This article is not designed to convert such non-believers to leasing. This advice, drawn from my years in the auto finance business, is for buyers who know the basics and benefits of leasing, want some timely tips on how to get the lowest possible payments, and want to pay less money on lease-end charges.
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Have you been considering a new BMW but only have enough coin to buy one of Bavaria’s finest? At least one BMW dealer in the U.S. might have a solution.
If you don’t mind buying a new BMW that’s been languishing on the lot for a year, Century West BMW will throw in a lease on a BMW i3 on the house.
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Light vehicle sales haven’t peaked in the U.S., but the way they’re being sold is putting automakers in some financial peril.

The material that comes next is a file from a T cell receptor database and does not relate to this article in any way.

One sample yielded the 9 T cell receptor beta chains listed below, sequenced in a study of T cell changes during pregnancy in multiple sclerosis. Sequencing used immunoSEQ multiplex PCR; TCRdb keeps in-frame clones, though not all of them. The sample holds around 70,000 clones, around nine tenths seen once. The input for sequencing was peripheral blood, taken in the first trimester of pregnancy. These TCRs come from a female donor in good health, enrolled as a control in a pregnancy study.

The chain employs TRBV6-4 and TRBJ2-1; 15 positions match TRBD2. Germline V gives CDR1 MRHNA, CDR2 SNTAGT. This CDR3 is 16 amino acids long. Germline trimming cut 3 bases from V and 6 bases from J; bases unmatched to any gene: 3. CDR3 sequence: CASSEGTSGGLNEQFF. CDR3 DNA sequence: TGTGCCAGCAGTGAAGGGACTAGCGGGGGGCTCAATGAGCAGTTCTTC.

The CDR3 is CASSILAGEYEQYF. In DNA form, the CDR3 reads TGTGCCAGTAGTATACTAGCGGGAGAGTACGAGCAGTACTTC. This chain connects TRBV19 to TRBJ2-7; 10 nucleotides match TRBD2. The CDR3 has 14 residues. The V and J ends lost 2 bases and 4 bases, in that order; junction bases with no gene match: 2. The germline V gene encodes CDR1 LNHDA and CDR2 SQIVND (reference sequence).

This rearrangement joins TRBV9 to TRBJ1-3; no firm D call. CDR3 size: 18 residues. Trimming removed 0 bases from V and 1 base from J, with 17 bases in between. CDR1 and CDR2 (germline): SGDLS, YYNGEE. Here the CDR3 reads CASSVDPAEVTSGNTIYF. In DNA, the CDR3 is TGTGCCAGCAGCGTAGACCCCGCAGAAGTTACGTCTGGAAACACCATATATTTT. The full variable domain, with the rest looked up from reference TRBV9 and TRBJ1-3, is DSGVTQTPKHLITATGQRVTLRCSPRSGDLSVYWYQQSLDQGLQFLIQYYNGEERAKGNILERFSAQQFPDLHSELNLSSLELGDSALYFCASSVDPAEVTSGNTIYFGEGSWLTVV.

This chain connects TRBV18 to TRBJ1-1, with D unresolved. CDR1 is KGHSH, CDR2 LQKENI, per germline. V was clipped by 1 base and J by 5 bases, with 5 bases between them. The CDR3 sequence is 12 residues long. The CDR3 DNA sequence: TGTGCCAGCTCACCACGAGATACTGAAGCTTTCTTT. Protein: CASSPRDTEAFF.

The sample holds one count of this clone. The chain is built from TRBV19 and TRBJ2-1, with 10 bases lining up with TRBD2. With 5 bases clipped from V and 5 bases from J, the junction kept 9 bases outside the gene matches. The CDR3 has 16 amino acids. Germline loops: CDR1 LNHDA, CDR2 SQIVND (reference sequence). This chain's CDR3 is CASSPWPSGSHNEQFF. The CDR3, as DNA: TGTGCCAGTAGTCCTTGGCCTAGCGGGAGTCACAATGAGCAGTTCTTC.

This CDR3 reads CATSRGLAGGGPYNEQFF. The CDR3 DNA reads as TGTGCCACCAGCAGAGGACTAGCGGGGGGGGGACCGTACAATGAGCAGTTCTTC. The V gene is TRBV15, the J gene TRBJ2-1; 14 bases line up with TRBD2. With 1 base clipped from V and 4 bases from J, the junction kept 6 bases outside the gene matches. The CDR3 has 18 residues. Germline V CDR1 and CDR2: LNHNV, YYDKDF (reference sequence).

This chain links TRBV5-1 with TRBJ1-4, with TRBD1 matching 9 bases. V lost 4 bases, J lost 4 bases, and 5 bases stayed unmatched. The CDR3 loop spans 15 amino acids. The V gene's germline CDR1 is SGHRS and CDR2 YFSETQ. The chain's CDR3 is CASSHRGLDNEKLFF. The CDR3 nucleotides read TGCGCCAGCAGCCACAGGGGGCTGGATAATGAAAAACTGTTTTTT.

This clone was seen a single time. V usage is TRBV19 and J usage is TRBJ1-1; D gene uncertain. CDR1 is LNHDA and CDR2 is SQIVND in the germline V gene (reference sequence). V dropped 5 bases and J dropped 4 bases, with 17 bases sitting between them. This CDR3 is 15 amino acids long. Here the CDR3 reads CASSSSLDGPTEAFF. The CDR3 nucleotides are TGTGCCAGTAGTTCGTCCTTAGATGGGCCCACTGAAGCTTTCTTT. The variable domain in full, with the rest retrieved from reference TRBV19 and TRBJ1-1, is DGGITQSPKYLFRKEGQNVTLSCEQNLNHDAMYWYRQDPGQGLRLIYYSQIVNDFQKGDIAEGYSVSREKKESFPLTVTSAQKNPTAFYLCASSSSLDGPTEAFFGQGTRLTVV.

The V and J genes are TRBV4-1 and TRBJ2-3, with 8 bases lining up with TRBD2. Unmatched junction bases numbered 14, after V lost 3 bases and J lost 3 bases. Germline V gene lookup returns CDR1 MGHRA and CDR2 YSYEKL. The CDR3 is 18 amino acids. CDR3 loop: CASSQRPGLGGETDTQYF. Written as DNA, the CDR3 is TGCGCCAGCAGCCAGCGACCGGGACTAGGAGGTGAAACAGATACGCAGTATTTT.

That warning was delivered by Thomas King, vice-president of the Power Information Network, ahead of this weekend’s National Automobile Dealers Association, Wards Auto reports.
Speaking at the J.D. Power Automotive Summit, King said retail sales of cars and light trucks will rise this year and next, even after a very healthy 2015. Last year saw 14.2 million units reach customers, with volume projected to hit 14.7 million in 2017.
Despite moving more vehicles and rising MRSPs, automakers risk forgoing the financial benefits due to incentives and a growing trend towards leasing.